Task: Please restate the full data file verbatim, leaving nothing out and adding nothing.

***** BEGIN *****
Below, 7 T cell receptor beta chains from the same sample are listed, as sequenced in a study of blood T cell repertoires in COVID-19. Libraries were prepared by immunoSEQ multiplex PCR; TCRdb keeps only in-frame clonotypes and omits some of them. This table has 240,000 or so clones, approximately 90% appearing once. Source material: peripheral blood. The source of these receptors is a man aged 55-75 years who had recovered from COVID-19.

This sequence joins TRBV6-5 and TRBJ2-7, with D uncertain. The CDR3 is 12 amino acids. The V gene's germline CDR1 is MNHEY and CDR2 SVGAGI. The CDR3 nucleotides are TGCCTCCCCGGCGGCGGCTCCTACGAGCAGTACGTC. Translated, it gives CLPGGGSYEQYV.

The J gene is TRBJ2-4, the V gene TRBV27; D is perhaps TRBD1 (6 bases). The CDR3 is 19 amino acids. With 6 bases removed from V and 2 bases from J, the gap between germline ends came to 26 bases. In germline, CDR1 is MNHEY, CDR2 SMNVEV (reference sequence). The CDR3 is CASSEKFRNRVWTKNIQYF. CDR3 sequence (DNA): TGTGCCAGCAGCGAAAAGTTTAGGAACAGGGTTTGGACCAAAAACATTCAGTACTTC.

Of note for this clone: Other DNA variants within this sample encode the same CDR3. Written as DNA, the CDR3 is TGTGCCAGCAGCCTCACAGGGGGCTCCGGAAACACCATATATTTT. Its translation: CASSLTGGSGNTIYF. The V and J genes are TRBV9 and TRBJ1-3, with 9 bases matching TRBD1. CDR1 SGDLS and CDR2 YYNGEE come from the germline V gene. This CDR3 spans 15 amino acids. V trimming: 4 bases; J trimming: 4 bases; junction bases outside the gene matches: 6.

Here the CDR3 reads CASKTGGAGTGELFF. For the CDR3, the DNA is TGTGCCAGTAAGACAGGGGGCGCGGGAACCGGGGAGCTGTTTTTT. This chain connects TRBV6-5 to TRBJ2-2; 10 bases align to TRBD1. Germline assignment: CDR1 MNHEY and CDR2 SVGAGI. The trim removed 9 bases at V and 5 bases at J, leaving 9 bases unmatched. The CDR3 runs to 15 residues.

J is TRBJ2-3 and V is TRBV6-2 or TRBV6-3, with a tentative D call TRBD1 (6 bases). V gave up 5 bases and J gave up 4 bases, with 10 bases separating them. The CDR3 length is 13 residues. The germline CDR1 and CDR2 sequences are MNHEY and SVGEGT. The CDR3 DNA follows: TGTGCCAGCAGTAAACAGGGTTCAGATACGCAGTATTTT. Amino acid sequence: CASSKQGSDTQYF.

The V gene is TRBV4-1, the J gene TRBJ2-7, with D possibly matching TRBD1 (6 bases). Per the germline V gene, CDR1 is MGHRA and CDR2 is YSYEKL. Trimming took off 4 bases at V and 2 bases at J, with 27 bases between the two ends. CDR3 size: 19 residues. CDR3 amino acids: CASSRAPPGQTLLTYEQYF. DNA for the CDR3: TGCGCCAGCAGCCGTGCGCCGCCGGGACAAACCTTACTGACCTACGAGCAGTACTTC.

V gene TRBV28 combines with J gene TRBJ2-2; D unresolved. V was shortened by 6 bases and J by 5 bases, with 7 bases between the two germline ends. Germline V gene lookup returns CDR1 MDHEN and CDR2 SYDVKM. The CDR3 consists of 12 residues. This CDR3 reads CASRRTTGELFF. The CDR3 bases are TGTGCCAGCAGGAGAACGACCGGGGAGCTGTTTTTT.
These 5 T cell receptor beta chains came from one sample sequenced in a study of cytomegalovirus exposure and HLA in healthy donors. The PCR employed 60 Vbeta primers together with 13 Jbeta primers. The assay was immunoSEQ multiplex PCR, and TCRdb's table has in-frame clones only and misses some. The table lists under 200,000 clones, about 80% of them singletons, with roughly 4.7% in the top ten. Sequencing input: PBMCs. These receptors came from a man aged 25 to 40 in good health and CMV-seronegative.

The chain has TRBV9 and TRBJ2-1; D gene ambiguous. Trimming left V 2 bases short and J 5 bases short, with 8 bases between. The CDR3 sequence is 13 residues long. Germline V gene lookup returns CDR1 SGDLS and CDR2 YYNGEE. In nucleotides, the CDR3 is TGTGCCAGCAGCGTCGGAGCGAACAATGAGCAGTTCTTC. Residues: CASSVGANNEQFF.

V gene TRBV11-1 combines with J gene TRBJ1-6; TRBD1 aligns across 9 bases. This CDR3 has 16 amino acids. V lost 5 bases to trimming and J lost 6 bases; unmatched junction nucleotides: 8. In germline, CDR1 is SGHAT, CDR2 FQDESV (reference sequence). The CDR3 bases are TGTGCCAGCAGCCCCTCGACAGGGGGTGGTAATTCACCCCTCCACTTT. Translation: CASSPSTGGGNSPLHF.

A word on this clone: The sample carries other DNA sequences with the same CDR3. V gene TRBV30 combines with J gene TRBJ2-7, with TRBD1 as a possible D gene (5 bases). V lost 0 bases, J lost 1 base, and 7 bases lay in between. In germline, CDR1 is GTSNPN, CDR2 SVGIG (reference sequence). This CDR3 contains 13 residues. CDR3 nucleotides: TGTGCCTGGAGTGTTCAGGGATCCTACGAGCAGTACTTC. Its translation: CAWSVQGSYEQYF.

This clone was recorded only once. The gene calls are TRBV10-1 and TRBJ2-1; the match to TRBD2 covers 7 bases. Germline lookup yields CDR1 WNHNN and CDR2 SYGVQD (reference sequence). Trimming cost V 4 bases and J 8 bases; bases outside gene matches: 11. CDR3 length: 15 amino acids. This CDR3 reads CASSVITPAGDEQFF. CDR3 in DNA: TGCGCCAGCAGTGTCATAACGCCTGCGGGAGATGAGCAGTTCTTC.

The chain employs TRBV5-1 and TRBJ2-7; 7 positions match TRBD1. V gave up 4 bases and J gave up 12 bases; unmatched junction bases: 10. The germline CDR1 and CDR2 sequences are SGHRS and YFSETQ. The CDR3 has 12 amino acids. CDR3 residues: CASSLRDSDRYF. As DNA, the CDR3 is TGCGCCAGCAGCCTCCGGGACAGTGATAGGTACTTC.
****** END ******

Below, 7 T cell receptor beta chains from the same sample are listed, as sequenced in a study of blood T cell repertoires in COVID-19. Libraries were prepared by immunoSEQ multiplex PCR; TCRdb keeps only in-frame clonotypes and omits some of them. This table has 240,000 or so clones, approximately 90% appearing once. Source material: peripheral blood. The source of these receptors is a man aged 55-75 years who had recovered from COVID-19.

This sequence joins TRBV6-5 and TRBJ2-7, with D uncertain. The CDR3 is 12 amino acids. The V gene's germline CDR1 is MNHEY and CDR2 SVGAGI. The CDR3 nucleotides are TGCCTCCCCGGCGGCGGCTCCTACGAGCAGTACGTC. Translated, it gives CLPGGGSYEQYV.

The J gene is TRBJ2-4, the V gene TRBV27; D is perhaps TRBD1 (6 bases). The CDR3 is 19 amino acids. With 6 bases removed from V and 2 bases from J, the gap between germline ends came to 26 bases. In germline, CDR1 is MNHEY, CDR2 SMNVEV (reference sequence). The CDR3 is CASSEKFRNRVWTKNIQYF. CDR3 sequence (DNA): TGTGCCAGCAGCGAAAAGTTTAGGAACAGGGTTTGGACCAAAAACATTCAGTACTTC.

Of note for this clone: Other DNA variants within this sample encode the same CDR3. Written as DNA, the CDR3 is TGTGCCAGCAGCCTCACAGGGGGCTCCGGAAACACCATATATTTT. Its translation: CASSLTGGSGNTIYF. The V and J genes are TRBV9 and TRBJ1-3, with 9 bases matching TRBD1. CDR1 SGDLS and CDR2 YYNGEE come from the germline V gene. This CDR3 spans 15 amino acids. V trimming: 4 bases; J trimming: 4 bases; junction bases outside the gene matches: 6.

Here the CDR3 reads CASKTGGAGTGELFF. For the CDR3, the DNA is TGTGCCAGTAAGACAGGGGGCGCGGGAACCGGGGAGCTGTTTTTT. This chain connects TRBV6-5 to TRBJ2-2; 10 bases align to TRBD1. Germline assignment: CDR1 MNHEY and CDR2 SVGAGI. The trim removed 9 bases at V and 5 bases at J, leaving 9 bases unmatched. The CDR3 runs to 15 residues.

J is TRBJ2-3 and V is TRBV6-2 or TRBV6-3, with a tentative D call TRBD1 (6 bases). V gave up 5 bases and J gave up 4 bases, with 10 bases separating them. The CDR3 length is 13 residues. The germline CDR1 and CDR2 sequences are MNHEY and SVGEGT. The CDR3 DNA follows: TGTGCCAGCAGTAAACAGGGTTCAGATACGCAGTATTTT. Amino acid sequence: CASSKQGSDTQYF.

The V gene is TRBV4-1, the J gene TRBJ2-7, with D possibly matching TRBD1 (6 bases). Per the germline V gene, CDR1 is MGHRA and CDR2 is YSYEKL. Trimming took off 4 bases at V and 2 bases at J, with 27 bases between the two ends. CDR3 size: 19 residues. CDR3 amino acids: CASSRAPPGQTLLTYEQYF. DNA for the CDR3: TGCGCCAGCAGCCGTGCGCCGCCGGGACAAACCTTACTGACCTACGAGCAGTACTTC.

V gene TRBV28 combines with J gene TRBJ2-2; D unresolved. V was shortened by 6 bases and J by 5 bases, with 7 bases between the two germline ends. Germline V gene lookup returns CDR1 MDHEN and CDR2 SYDVKM. The CDR3 consists of 12 residues. This CDR3 reads CASRRTTGELFF. The CDR3 bases are TGTGCCAGCAGGAGAACGACCGGGGAGCTGTTTTTT.
These 5 T cell receptor beta chains came from one sample sequenced in a study of cytomegalovirus exposure and HLA in healthy donors. The PCR employed 60 Vbeta primers together with 13 Jbeta primers. The assay was immunoSEQ multiplex PCR, and TCRdb's table has in-frame clones only and misses some. The table lists under 200,000 clones, about 80% of them singletons, with roughly 4.7% in the top ten. Sequencing input: PBMCs. These receptors came from a man aged 25 to 40 in good health and CMV-seronegative.

The chain has TRBV9 and TRBJ2-1; D gene ambiguous. Trimming left V 2 bases short and J 5 bases short, with 8 bases between. The CDR3 sequence is 13 residues long. Germline V gene lookup returns CDR1 SGDLS and CDR2 YYNGEE. In nucleotides, the CDR3 is TGTGCCAGCAGCGTCGGAGCGAACAATGAGCAGTTCTTC. Residues: CASSVGANNEQFF.

V gene TRBV11-1 combines with J gene TRBJ1-6; TRBD1 aligns across 9 bases. This CDR3 has 16 amino acids. V lost 5 bases to trimming and J lost 6 bases; unmatched junction nucleotides: 8. In germline, CDR1 is SGHAT, CDR2 FQDESV (reference sequence). The CDR3 bases are TGTGCCAGCAGCCCCTCGACAGGGGGTGGTAATTCACCCCTCCACTTT. Translation: CASSPSTGGGNSPLHF.

A word on this clone: The sample carries other DNA sequences with the same CDR3. V gene TRBV30 combines with J gene TRBJ2-7, with TRBD1 as a possible D gene (5 bases). V lost 0 bases, J lost 1 base, and 7 bases lay in between. In germline, CDR1 is GTSNPN, CDR2 SVGIG (reference sequence). This CDR3 contains 13 residues. CDR3 nucleotides: TGTGCCTGGAGTGTTCAGGGATCCTACGAGCAGTACTTC. Its translation: CAWSVQGSYEQYF.

This clone was recorded only once. The gene calls are TRBV10-1 and TRBJ2-1; the match to TRBD2 covers 7 bases. Germline lookup yields CDR1 WNHNN and CDR2 SYGVQD (reference sequence). Trimming cost V 4 bases and J 8 bases; bases outside gene matches: 11. CDR3 length: 15 amino acids. This CDR3 reads CASSVITPAGDEQFF. CDR3 in DNA: TGCGCCAGCAGTGTCATAACGCCTGCGGGAGATGAGCAGTTCTTC.

The chain employs TRBV5-1 and TRBJ2-7; 7 positions match TRBD1. V gave up 4 bases and J gave up 12 bases; unmatched junction bases: 10. The germline CDR1 and CDR2 sequences are SGHRS and YFSETQ. The CDR3 has 12 amino acids. CDR3 residues: CASSLRDSDRYF. As DNA, the CDR3 is TGCGCCAGCAGCCTCCGGGACAGTGATAGGTACTTC.